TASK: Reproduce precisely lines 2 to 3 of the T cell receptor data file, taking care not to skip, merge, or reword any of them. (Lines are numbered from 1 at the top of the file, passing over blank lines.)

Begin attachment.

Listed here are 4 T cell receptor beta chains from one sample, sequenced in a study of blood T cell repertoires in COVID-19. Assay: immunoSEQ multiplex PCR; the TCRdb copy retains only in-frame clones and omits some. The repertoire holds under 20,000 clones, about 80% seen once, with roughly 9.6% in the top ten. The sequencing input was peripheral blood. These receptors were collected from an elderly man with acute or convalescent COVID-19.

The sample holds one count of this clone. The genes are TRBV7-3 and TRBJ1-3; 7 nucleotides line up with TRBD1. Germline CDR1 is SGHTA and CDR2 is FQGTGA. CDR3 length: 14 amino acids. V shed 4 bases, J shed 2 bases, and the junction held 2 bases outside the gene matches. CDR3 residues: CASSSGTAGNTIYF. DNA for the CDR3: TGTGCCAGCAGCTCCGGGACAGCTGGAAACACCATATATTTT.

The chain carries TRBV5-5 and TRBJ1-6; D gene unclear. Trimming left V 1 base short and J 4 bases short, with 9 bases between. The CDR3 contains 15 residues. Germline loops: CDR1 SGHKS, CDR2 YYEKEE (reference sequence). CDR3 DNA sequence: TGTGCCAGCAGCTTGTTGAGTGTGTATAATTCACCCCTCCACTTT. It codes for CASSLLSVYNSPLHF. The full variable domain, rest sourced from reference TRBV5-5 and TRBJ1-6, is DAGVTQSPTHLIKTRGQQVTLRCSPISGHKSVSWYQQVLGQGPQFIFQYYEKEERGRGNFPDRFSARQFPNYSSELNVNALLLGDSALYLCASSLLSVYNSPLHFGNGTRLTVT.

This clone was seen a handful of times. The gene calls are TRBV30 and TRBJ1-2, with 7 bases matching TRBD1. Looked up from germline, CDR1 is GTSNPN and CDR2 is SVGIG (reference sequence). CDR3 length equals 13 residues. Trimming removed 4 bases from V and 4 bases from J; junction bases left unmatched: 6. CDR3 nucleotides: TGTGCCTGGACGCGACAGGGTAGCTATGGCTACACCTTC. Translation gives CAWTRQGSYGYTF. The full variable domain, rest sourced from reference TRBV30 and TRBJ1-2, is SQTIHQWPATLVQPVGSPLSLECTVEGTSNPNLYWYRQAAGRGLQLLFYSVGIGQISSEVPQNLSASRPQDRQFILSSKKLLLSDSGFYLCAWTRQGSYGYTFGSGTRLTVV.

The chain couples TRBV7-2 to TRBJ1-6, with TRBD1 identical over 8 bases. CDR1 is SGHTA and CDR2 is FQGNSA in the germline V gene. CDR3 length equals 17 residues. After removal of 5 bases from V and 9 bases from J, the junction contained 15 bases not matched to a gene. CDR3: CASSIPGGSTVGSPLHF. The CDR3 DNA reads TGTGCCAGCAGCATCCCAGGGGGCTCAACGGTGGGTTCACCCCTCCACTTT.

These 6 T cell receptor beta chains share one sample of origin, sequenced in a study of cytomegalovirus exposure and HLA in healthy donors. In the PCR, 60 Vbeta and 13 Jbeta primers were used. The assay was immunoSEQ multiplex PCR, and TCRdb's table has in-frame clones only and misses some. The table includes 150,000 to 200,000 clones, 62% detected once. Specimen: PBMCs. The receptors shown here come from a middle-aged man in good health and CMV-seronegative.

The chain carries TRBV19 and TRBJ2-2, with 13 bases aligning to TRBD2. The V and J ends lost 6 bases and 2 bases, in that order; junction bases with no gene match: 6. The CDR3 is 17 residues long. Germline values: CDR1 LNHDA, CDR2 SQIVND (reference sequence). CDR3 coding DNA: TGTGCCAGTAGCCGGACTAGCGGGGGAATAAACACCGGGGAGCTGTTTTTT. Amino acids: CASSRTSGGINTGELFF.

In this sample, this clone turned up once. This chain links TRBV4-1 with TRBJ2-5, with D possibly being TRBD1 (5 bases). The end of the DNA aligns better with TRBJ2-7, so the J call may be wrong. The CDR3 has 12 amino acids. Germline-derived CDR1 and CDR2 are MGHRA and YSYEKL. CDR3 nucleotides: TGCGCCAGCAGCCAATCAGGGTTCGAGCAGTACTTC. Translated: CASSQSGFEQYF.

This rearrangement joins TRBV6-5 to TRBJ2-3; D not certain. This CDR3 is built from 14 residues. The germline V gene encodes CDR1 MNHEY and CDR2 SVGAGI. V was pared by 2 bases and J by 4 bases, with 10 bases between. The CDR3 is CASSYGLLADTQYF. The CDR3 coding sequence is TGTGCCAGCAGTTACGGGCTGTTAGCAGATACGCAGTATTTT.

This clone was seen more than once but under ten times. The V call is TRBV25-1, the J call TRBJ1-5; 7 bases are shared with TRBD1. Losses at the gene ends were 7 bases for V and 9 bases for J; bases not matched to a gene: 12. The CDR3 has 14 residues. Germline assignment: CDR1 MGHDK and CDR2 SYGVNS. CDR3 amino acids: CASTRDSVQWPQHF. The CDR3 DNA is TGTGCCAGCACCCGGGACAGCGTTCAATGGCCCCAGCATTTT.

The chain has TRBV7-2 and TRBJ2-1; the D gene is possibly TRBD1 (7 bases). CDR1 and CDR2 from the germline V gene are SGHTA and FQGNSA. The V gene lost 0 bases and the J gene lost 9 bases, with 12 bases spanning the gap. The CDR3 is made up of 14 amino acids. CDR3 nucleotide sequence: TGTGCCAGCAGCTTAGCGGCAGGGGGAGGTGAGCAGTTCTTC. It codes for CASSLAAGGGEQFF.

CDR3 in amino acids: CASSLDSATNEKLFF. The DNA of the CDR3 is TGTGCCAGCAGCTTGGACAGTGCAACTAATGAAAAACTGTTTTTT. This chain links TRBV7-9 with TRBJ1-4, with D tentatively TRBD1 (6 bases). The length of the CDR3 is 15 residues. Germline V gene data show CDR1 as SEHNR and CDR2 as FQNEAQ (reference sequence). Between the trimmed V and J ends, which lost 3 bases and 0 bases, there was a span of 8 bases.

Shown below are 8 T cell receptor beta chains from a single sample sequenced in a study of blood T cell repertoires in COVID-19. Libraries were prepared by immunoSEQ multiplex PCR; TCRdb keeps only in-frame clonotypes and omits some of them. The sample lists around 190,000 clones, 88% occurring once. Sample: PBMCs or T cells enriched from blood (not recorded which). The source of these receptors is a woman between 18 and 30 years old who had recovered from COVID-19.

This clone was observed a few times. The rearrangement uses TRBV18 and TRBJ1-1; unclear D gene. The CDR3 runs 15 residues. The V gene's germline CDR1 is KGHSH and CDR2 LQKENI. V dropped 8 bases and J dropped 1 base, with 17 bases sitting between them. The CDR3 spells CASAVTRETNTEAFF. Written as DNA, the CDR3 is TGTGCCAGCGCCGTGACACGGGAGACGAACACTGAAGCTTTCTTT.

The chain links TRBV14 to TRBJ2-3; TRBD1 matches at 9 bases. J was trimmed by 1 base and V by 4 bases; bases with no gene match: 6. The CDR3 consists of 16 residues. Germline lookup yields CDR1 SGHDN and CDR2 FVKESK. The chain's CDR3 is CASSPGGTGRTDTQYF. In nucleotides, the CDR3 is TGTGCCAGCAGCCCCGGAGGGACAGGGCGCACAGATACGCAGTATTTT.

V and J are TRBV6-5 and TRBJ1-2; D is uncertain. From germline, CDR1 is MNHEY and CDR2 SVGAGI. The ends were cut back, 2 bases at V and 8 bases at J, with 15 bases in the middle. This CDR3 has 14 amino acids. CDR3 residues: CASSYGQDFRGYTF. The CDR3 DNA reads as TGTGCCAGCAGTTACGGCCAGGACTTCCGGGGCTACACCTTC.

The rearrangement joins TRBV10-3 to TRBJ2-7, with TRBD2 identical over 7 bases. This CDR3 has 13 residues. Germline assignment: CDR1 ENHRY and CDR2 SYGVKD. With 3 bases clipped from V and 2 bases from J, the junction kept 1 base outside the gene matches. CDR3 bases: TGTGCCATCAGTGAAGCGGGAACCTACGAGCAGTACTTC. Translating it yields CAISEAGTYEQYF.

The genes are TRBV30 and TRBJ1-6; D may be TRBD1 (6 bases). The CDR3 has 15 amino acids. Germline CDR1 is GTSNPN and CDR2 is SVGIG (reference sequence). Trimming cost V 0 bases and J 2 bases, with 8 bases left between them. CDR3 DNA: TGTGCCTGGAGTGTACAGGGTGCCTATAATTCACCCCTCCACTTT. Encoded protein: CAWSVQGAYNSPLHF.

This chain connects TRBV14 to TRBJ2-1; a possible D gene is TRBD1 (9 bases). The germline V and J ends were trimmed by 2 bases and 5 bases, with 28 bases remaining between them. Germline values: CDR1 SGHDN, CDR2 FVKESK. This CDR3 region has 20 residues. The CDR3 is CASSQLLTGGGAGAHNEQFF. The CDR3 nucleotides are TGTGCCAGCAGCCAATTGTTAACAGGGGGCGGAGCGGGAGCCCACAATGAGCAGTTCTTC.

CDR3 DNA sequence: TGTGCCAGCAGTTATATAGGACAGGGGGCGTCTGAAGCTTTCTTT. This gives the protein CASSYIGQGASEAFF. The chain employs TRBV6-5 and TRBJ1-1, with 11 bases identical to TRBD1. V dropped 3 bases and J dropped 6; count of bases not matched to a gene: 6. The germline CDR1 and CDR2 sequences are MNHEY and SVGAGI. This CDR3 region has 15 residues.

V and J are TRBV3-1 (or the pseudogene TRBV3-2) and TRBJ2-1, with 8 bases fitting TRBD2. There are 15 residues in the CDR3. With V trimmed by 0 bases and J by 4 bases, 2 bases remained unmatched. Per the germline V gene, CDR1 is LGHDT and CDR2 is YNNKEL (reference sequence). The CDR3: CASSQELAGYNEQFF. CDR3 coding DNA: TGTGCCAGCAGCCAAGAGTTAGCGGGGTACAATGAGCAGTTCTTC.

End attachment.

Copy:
The sample holds one count of this clone. The genes are TRBV7-3 and TRBJ1-3; 7 nucleotides line up with TRBD1. Germline CDR1 is SGHTA and CDR2 is FQGTGA. CDR3 length: 14 amino acids. V shed 4 bases, J shed 2 bases, and the junction held 2 bases outside the gene matches. CDR3 residues: CASSSGTAGNTIYF. DNA for the CDR3: TGTGCCAGCAGCTCCGGGACAGCTGGAAACACCATATATTTT.

The chain carries TRBV5-5 and TRBJ1-6; D gene unclear. Trimming left V 1 base short and J 4 bases short, with 9 bases between. The CDR3 contains 15 residues. Germline loops: CDR1 SGHKS, CDR2 YYEKEE (reference sequence). CDR3 DNA sequence: TGTGCCAGCAGCTTGTTGAGTGTGTATAATTCACCCCTCCACTTT. It codes for CASSLLSVYNSPLHF. The full variable domain, rest sourced from reference TRBV5-5 and TRBJ1-6, is DAGVTQSPTHLIKTRGQQVTLRCSPISGHKSVSWYQQVLGQGPQFIFQYYEKEERGRGNFPDRFSARQFPNYSSELNVNALLLGDSALYLCASSLLSVYNSPLHFGNGTRLTVT.